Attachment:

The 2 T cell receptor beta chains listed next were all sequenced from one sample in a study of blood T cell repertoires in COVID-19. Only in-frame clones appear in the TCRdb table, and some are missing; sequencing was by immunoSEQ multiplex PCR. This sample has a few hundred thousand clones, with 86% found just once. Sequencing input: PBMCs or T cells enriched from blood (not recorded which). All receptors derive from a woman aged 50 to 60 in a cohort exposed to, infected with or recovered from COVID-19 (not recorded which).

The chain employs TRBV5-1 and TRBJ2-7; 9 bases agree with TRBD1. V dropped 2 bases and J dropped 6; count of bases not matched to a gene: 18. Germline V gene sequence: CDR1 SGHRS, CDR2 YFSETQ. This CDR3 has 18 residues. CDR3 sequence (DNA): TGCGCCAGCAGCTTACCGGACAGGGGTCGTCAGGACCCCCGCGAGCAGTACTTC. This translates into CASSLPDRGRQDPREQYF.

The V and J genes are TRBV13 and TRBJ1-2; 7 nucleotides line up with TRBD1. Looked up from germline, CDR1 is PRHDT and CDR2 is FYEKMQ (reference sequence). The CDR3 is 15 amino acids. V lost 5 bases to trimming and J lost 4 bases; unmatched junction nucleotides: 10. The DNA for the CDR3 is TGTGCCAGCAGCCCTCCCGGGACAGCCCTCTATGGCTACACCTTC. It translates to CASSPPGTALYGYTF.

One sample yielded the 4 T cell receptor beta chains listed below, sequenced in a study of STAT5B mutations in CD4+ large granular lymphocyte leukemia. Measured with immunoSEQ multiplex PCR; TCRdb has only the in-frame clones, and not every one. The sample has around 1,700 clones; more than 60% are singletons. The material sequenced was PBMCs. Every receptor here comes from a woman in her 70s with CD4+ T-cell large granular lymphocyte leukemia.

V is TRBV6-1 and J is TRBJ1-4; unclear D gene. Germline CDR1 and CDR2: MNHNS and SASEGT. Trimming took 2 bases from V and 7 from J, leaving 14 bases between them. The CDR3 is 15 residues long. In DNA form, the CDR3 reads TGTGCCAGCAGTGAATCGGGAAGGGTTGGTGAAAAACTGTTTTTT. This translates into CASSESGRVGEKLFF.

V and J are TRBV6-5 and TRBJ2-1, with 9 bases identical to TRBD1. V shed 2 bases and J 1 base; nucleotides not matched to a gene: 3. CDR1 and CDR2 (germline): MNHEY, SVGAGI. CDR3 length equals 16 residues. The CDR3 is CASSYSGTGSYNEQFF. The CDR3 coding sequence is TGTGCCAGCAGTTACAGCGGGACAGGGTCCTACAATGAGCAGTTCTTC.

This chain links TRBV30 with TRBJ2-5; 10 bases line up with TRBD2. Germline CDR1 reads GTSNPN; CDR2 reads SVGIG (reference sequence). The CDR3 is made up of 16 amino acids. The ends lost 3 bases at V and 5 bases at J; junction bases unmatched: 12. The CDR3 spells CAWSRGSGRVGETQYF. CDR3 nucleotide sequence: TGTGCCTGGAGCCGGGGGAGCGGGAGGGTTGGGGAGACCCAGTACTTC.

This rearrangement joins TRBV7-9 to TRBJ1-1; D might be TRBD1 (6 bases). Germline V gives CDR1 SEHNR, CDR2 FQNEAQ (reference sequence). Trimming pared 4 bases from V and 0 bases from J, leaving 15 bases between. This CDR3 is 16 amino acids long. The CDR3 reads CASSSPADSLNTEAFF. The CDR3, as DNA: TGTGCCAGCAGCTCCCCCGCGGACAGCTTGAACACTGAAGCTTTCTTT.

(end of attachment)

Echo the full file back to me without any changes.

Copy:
The 2 T cell receptor beta chains listed next were all sequenced from one sample in a study of blood T cell repertoires in COVID-19. Only in-frame clones appear in the TCRdb table, and some are missing; sequencing was by immunoSEQ multiplex PCR. This sample has a few hundred thousand clones, with 86% found just once. Sequencing input: PBMCs or T cells enriched from blood (not recorded which). All receptors derive from a woman aged 50 to 60 in a cohort exposed to, infected with or recovered from COVID-19 (not recorded which).

The chain employs TRBV5-1 and TRBJ2-7; 9 bases agree with TRBD1. V dropped 2 bases and J dropped 6; count of bases not matched to a gene: 18. Germline V gene sequence: CDR1 SGHRS, CDR2 YFSETQ. This CDR3 has 18 residues. CDR3 sequence (DNA): TGCGCCAGCAGCTTACCGGACAGGGGTCGTCAGGACCCCCGCGAGCAGTACTTC. This translates into CASSLPDRGRQDPREQYF.

The V and J genes are TRBV13 and TRBJ1-2; 7 nucleotides line up with TRBD1. Looked up from germline, CDR1 is PRHDT and CDR2 is FYEKMQ (reference sequence). The CDR3 is 15 amino acids. V lost 5 bases to trimming and J lost 4 bases; unmatched junction nucleotides: 10. The DNA for the CDR3 is TGTGCCAGCAGCCCTCCCGGGACAGCCCTCTATGGCTACACCTTC. It translates to CASSPPGTALYGYTF.

One sample yielded the 4 T cell receptor beta chains listed below, sequenced in a study of STAT5B mutations in CD4+ large granular lymphocyte leukemia. Measured with immunoSEQ multiplex PCR; TCRdb has only the in-frame clones, and not every one. The sample has around 1,700 clones; more than 60% are singletons. The material sequenced was PBMCs. Every receptor here comes from a woman in her 70s with CD4+ T-cell large granular lymphocyte leukemia.

V is TRBV6-1 and J is TRBJ1-4; unclear D gene. Germline CDR1 and CDR2: MNHNS and SASEGT. Trimming took 2 bases from V and 7 from J, leaving 14 bases between them. The CDR3 is 15 residues long. In DNA form, the CDR3 reads TGTGCCAGCAGTGAATCGGGAAGGGTTGGTGAAAAACTGTTTTTT. This translates into CASSESGRVGEKLFF.

V and J are TRBV6-5 and TRBJ2-1, with 9 bases identical to TRBD1. V shed 2 bases and J 1 base; nucleotides not matched to a gene: 3. CDR1 and CDR2 (germline): MNHEY, SVGAGI. CDR3 length equals 16 residues. The CDR3 is CASSYSGTGSYNEQFF. The CDR3 coding sequence is TGTGCCAGCAGTTACAGCGGGACAGGGTCCTACAATGAGCAGTTCTTC.

This chain links TRBV30 with TRBJ2-5; 10 bases line up with TRBD2. Germline CDR1 reads GTSNPN; CDR2 reads SVGIG (reference sequence). The CDR3 is made up of 16 amino acids. The ends lost 3 bases at V and 5 bases at J; junction bases unmatched: 12. The CDR3 spells CAWSRGSGRVGETQYF. CDR3 nucleotide sequence: TGTGCCTGGAGCCGGGGGAGCGGGAGGGTTGGGGAGACCCAGTACTTC.

This rearrangement joins TRBV7-9 to TRBJ1-1; D might be TRBD1 (6 bases). Germline V gives CDR1 SEHNR, CDR2 FQNEAQ (reference sequence). Trimming pared 4 bases from V and 0 bases from J, leaving 15 bases between. This CDR3 is 16 amino acids long. The CDR3 reads CASSSPADSLNTEAFF. The CDR3, as DNA: TGTGCCAGCAGCTCCCCCGCGGACAGCTTGAACACTGAAGCTTTCTTT.